author = "Masayuki Iwamoto and Chisa Hasegawa and Yuki Sudo and Kazumi Shimono and Tsunehisa Araiso and Naoki Kamo",
year = "2004",
month = "3",
day = "23",
doi = "10.1021/bi035960n",
language = "English",
volume = "43",
pages = "3195--3203",
journal = "Biochemistry",
issn = "0006-2960",
publisher = "American Chemical Society",
number = "11",

}

TY - JOUR

T1 - Proton Release and Uptake of pharaonis Phoborhodopsin (Sensory Rhodopsin II) Reconstituted into Phospholipids

AU - Iwamoto, Masayuki

AU - Hasegawa, Chisa

AU - Sudo, Yuki

AU - Shimono, Kazumi

AU - Araiso, Tsunehisa

AU - Kamo, Naoki

PY - 2004/3/23

Y1 - 2004/3/23

N2 - pharaonis phoborhodopsin (ppR, also called pharaonis sensory rhodopsin II, psRII) is a photo-receptor for negative phototaxis in Natronobacterium pharaonis. During the photoreaction cycle (photocycle), ppR exhibits intraprotein proton movements, resulting in proton pumping from the cytoplasmic to the extracellular side, although it is weak. In this study, light-induced proton uptake and release of ppR reconstituted with phospholipid were analyzed using a SnO 2 electrode. The reconstituted ppR exhibited properties in proton uptake and release that are different from those of dodecyl maltoside solubilized samples. It showed fast proton release before the decay of ppR M (M-photointermediate) followed by proton uptake, which was similar to that of bacteriorhodopsin (BR), a light-driven proton pump. Mutant analysis assigned Asp193 to one (major) of the members of the proton-releasing group (PRG). Fast proton release was observed only when the pH was approximately 5-8 in the presence of Cl -. When Cl - was replaced with SO 4 2-, the reconstituted ppR did not exhibit fast proton release at any pH, suggesting Cl - binding around PRG. PRG in BR consists of Glu204 (Asp193 in ppR) and Glu194 (Pro183 in ppR). Replacement of Pro183 by Glu/Asp, a negatively charged residue, led to Cl --independent fast proton release. The transducer binding affected the properties of PRG in ppR in the ground state and in the ppR M state, suggesting that interaction with the transducer extends to the extracellular surface of ppR. Differences and similarities in the molecular mechanism of the proton movement between ppR and BR are discussed.

AB - pharaonis phoborhodopsin (ppR, also called pharaonis sensory rhodopsin II, psRII) is a photo-receptor for negative phototaxis in Natronobacterium pharaonis. During the photoreaction cycle (photocycle), ppR exhibits intraprotein proton movements, resulting in proton pumping from the cytoplasmic to the extracellular side, although it is weak. In this study, light-induced proton uptake and release of ppR reconstituted with phospholipid were analyzed using a SnO 2 electrode. The reconstituted ppR exhibited properties in proton uptake and release that are different from those of dodecyl maltoside solubilized samples. It showed fast proton release before the decay of ppR M (M-photointermediate) followed by proton uptake, which was similar to that of bacteriorhodopsin (BR), a light-driven proton pump. Mutant analysis assigned Asp193 to one (major) of the members of the proton-releasing group (PRG). Fast proton release was observed only when the pH was approximately 5-8 in the presence of Cl -. When Cl - was replaced with SO 4 2-, the reconstituted ppR did not exhibit fast proton release at any pH, suggesting Cl - binding around PRG. PRG in BR consists of Glu204 (Asp193 in ppR) and Glu194 (Pro183 in ppR). Replacement of Pro183 by Glu/Asp, a negatively charged residue, led to Cl --independent fast proton release. The transducer binding affected the properties of PRG in ppR in the ground state and in the ppR M state, suggesting that interaction with the transducer extends to the extracellular surface of ppR. Differences and similarities in the molecular mechanism of the proton movement between ppR and BR are discussed.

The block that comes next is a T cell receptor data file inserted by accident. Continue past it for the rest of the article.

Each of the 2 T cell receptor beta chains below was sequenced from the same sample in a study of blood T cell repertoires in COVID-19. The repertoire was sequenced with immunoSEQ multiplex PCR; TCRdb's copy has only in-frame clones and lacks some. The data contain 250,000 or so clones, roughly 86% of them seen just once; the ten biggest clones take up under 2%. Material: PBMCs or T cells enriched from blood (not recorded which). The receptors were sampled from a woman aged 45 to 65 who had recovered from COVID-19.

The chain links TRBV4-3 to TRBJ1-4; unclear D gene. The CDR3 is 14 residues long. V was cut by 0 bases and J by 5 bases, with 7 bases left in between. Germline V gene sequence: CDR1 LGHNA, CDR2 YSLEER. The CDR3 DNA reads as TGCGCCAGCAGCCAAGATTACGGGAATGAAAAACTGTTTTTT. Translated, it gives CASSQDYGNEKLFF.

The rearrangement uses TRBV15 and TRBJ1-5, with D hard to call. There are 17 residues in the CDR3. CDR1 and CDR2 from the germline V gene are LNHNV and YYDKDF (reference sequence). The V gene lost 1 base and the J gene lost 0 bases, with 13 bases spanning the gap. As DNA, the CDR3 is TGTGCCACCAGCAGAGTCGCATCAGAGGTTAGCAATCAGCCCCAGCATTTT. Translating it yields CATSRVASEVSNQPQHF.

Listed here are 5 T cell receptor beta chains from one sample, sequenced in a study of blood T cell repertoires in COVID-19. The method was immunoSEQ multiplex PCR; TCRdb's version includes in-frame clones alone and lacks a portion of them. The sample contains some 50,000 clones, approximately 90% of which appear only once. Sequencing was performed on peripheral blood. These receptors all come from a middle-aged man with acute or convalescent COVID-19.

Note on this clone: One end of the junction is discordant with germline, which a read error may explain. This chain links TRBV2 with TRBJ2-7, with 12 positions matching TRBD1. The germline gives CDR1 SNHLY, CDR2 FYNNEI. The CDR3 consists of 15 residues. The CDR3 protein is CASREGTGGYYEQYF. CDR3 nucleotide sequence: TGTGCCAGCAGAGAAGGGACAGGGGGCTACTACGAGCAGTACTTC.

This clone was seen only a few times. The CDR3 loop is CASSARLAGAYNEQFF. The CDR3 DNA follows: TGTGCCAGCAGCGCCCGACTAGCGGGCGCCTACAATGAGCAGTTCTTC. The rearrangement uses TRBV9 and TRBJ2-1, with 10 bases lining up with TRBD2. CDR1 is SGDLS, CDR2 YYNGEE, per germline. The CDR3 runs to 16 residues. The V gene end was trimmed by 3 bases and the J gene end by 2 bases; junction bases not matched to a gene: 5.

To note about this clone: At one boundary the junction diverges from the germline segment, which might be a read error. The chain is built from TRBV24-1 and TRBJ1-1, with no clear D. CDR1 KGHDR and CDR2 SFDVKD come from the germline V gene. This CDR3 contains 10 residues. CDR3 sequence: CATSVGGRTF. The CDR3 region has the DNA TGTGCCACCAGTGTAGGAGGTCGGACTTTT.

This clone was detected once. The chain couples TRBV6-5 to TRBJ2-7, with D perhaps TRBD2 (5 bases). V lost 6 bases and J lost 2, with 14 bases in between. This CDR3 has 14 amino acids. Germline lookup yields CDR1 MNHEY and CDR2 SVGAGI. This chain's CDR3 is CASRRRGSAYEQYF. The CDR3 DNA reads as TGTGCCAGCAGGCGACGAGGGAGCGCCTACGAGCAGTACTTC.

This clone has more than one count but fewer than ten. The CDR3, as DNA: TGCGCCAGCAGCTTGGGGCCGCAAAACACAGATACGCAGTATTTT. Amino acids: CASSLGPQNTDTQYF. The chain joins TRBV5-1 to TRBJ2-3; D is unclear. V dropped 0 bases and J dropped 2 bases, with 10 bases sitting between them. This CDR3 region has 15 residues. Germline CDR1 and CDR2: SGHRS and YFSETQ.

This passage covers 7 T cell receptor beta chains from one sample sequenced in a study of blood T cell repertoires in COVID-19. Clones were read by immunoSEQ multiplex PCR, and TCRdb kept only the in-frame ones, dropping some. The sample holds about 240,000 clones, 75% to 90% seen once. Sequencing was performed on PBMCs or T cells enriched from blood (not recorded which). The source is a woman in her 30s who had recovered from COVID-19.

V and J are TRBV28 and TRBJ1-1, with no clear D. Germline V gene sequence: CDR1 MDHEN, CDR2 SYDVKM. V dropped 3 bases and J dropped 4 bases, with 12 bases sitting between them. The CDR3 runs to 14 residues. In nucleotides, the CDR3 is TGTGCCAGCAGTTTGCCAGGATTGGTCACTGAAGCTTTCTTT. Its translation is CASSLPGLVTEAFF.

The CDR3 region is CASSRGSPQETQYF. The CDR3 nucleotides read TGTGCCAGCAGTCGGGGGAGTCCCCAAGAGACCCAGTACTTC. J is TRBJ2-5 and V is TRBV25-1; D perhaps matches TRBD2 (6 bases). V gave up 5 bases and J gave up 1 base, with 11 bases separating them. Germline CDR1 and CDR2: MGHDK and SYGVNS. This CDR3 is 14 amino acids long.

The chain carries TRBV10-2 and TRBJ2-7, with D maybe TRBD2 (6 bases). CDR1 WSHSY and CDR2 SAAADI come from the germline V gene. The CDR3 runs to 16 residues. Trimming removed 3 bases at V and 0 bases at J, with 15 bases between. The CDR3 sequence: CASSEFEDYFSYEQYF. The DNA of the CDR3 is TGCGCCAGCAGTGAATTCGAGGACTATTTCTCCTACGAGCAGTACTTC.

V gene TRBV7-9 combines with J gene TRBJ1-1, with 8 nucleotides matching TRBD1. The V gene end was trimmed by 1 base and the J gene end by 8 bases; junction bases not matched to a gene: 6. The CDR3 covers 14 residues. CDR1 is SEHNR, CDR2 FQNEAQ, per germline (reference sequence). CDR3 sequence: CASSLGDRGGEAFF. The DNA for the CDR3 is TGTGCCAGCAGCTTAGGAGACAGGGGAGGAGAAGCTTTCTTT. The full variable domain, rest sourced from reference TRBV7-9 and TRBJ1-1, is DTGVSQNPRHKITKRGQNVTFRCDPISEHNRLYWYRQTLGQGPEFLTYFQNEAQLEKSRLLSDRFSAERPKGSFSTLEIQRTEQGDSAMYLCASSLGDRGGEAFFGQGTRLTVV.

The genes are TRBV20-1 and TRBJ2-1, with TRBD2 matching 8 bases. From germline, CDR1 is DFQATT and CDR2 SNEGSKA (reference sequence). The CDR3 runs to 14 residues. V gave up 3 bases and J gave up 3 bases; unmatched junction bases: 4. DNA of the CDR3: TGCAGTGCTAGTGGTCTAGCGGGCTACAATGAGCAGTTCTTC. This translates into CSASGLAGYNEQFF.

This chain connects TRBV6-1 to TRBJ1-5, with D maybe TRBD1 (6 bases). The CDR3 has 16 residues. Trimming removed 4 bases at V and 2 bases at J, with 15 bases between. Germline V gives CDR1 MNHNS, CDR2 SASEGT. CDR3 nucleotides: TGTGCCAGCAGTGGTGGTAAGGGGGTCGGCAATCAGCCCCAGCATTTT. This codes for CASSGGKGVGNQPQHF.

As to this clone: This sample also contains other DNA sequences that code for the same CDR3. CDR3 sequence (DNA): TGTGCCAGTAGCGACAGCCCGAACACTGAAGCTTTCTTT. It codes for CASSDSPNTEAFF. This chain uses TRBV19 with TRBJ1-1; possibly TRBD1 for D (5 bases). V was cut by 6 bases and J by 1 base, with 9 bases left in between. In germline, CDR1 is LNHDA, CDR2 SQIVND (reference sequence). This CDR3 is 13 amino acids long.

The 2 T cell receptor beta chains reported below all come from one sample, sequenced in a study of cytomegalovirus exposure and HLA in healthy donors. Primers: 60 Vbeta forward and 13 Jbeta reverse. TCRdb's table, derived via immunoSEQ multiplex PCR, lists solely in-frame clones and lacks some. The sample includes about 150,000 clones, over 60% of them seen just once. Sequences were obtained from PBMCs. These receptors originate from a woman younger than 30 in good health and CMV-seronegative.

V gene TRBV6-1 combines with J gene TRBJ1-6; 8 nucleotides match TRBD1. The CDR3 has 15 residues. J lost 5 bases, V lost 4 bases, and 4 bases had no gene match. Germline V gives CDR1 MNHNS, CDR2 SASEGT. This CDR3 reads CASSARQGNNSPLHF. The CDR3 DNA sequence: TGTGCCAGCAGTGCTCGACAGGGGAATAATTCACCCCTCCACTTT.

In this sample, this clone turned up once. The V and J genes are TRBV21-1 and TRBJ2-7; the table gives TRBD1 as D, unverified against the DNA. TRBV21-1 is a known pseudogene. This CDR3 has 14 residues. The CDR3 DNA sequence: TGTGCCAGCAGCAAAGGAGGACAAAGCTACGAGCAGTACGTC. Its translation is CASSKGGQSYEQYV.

UR - http://www.scopus.com/inward/record.url?scp=1542743836&partnerID=8YFLogxK

UR - http://www.scopus.com/inward/citedby.url?scp=1542743836&partnerID=8YFLogxK

U2 - 10.1021/bi035960n

DO - 10.1021/bi035960n

M3 - Article

C2 - 15023069

AN - SCOPUS:1542743836

VL - 43

SP - 3195

EP - 3203

JO - Biochemistry

JF - Biochemistry

SN - 0006-2960

IS - 11

ER -